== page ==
Science

Algae used to give bioprinted tissue an oxygenated boost

Algae used to give bioprinted ...
A close look at one of the algae bioink lobules
A close look at one of the algae bioink lobules
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A close look at one of the algae bioink lobules
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A close look at one of the algae bioink lobules

One of the challenges in 3D printing biological tissue lies in the fact that the cells may die before oxygen-delivering blood vessels grow into the material. Harvard scientists are addressing that issue, by adding algae to the mix.

Led by Asst. Prof. Y. Shrike Zhang, the researchers started by encapsulating photosynthetic Chlamydomonas reinhardtii algae within a cellulose-based bioink. Both the algae-laden bioink and human-liver-derived cells were then extruded from a needle into a 3D hydrogel matrix. They were deposited in honeycomb-shaped patterns, similar to the lobule structures that make up the liver.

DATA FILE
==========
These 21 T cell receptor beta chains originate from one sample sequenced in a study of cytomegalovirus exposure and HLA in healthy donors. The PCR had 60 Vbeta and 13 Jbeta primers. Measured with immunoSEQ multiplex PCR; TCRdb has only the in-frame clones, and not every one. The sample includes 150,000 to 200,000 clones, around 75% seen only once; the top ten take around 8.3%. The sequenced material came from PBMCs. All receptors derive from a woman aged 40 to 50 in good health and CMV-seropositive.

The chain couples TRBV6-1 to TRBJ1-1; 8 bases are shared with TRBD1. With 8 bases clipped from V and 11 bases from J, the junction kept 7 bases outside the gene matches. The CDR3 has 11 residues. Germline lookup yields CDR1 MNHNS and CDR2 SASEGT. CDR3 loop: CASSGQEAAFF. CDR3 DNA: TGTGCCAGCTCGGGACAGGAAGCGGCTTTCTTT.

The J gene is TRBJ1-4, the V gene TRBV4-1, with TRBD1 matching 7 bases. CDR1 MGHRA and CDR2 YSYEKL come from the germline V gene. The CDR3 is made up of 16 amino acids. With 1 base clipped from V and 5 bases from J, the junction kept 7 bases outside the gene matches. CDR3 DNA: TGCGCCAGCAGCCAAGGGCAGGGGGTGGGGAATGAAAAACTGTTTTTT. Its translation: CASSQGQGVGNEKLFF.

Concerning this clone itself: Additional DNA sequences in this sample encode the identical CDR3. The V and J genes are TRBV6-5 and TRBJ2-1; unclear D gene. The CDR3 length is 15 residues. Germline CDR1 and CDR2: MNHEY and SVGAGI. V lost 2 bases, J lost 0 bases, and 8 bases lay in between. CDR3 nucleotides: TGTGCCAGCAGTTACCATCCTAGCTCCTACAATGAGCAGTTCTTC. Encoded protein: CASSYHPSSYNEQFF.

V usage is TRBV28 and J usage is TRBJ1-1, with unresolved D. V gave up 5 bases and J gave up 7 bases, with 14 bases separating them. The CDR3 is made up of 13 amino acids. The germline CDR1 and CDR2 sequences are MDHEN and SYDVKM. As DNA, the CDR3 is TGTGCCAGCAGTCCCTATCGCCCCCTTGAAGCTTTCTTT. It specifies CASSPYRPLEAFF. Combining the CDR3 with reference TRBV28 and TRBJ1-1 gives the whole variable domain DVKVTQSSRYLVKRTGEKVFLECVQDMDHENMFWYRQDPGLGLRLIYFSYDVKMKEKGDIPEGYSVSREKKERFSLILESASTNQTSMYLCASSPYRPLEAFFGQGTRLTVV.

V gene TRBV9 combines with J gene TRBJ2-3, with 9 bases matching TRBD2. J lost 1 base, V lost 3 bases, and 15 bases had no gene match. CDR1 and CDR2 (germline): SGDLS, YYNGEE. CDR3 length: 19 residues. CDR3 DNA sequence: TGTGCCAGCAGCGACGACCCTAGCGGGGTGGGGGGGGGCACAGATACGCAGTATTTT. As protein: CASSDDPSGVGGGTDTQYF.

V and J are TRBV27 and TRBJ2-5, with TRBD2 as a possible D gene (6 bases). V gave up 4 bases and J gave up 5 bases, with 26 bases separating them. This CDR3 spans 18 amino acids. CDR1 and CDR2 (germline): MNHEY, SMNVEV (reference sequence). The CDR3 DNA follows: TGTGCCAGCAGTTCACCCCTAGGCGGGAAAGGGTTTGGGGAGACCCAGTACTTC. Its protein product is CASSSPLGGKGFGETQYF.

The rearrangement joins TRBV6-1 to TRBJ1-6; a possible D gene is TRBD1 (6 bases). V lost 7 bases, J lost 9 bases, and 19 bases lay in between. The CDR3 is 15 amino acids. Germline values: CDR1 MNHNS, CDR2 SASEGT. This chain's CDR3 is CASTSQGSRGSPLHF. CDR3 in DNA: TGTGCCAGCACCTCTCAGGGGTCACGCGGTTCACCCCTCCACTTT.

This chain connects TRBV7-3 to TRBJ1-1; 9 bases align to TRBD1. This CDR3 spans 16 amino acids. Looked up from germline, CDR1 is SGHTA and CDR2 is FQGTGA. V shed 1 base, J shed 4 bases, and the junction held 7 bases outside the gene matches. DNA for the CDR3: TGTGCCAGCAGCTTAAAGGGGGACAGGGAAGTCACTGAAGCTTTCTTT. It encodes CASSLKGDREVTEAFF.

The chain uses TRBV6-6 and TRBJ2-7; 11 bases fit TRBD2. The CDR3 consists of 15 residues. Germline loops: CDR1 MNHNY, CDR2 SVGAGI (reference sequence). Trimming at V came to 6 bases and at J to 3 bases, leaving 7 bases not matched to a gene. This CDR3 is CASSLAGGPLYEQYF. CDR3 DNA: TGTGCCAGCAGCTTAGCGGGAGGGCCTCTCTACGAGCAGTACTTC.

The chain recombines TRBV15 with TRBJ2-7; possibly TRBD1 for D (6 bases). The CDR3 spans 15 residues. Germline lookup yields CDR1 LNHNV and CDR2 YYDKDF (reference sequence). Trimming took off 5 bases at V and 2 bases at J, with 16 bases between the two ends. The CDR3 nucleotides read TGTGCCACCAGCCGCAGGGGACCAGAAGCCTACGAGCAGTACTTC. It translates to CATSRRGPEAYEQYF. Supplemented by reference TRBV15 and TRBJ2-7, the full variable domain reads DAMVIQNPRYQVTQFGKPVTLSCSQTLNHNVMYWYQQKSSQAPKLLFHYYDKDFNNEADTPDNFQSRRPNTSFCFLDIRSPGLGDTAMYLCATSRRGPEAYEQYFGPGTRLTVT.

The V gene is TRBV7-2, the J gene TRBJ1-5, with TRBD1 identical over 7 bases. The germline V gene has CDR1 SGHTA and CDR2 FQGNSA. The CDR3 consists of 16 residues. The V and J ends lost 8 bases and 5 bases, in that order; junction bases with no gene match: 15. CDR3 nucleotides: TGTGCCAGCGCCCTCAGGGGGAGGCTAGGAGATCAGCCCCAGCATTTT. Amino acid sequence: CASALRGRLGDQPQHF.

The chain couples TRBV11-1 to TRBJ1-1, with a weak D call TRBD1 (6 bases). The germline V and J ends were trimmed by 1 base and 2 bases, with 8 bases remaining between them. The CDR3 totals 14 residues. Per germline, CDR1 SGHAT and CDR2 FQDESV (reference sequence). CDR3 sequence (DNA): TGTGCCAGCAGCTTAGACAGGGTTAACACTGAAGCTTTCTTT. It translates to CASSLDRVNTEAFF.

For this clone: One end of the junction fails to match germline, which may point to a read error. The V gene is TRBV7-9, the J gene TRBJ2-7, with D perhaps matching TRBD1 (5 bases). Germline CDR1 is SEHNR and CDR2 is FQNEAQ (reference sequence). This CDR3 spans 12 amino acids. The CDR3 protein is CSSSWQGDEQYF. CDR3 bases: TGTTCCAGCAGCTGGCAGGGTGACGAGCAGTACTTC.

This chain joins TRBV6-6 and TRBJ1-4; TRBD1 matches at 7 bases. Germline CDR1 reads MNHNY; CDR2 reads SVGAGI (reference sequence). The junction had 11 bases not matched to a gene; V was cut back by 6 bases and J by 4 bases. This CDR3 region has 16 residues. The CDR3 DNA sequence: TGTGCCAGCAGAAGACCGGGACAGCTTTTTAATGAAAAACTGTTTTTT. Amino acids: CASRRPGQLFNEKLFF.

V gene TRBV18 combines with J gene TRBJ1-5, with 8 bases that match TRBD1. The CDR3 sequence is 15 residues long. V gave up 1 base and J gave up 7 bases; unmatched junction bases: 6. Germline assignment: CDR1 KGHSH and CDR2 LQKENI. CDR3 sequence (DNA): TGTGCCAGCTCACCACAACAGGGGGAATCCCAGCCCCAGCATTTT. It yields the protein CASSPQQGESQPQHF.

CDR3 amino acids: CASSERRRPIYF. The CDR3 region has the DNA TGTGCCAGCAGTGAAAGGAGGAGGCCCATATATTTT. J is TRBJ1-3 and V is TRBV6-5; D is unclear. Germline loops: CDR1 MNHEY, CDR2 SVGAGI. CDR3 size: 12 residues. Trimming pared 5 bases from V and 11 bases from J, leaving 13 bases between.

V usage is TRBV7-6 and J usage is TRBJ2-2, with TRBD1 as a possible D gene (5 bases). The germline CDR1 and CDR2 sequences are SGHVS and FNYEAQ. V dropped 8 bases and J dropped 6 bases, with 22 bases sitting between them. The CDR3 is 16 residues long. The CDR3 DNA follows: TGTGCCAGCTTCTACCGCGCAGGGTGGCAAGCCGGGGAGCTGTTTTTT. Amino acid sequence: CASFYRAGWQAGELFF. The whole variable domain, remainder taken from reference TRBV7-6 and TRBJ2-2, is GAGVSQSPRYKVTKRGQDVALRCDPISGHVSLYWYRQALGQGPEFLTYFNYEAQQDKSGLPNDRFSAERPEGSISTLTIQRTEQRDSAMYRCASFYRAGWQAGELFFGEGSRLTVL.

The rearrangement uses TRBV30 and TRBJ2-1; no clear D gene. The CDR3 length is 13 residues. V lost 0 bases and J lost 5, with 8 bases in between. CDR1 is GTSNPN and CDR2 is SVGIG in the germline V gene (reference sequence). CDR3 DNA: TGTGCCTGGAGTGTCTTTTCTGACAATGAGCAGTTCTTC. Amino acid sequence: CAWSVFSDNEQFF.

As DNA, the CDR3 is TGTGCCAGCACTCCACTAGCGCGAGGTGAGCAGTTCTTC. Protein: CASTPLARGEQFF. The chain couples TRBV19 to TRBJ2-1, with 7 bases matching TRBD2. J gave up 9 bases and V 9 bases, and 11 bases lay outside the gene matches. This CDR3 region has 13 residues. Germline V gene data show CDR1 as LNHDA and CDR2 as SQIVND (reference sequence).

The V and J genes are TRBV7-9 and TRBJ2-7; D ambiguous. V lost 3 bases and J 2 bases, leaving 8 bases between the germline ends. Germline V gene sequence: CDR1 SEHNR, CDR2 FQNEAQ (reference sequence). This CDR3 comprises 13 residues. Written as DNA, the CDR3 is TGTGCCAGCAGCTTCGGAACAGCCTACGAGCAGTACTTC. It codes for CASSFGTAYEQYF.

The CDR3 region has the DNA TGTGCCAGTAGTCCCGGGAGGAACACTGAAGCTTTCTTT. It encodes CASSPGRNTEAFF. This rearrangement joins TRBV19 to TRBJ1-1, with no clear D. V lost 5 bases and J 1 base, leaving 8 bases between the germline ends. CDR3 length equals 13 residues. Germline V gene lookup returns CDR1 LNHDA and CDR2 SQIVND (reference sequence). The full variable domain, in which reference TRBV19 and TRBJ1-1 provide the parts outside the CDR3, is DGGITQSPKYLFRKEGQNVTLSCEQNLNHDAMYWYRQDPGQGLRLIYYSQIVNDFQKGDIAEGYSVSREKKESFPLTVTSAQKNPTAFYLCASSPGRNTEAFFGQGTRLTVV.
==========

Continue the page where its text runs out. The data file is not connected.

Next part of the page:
Exposed to light, the algae proceeded to produce oxygen, keeping the cells alive and even prompting them to reproduce and produce liver-specific proteins. At the same time, carbon dioxide released by the cells allowed the algae to thrive.

Once the cells had grown and "taken over" to a sufficient point, the bioink (including the algae within it) was removed by introducing an enzyme known as cellulase. This left empty microchannels where the bioink had been, which were subsequently filled with human vascular cells. As a result, those channels formed into blood vessels.

It is hoped that once developed further, the technology could ultimately allow human biological tissue to be produced for purposes such as research and drug testing, or even for the replacement of organs or other body parts.

"Development of such a fugitive bioink that allows initial oxygenation and subsequent vessel formation within a single tissue construct has not been reported before," says Zhang. "This a critical step toward successful engineering of viable and functional tissues."

A paper on the research was recently published in the journal Matter.

Source: Cell Press via EurekAlert

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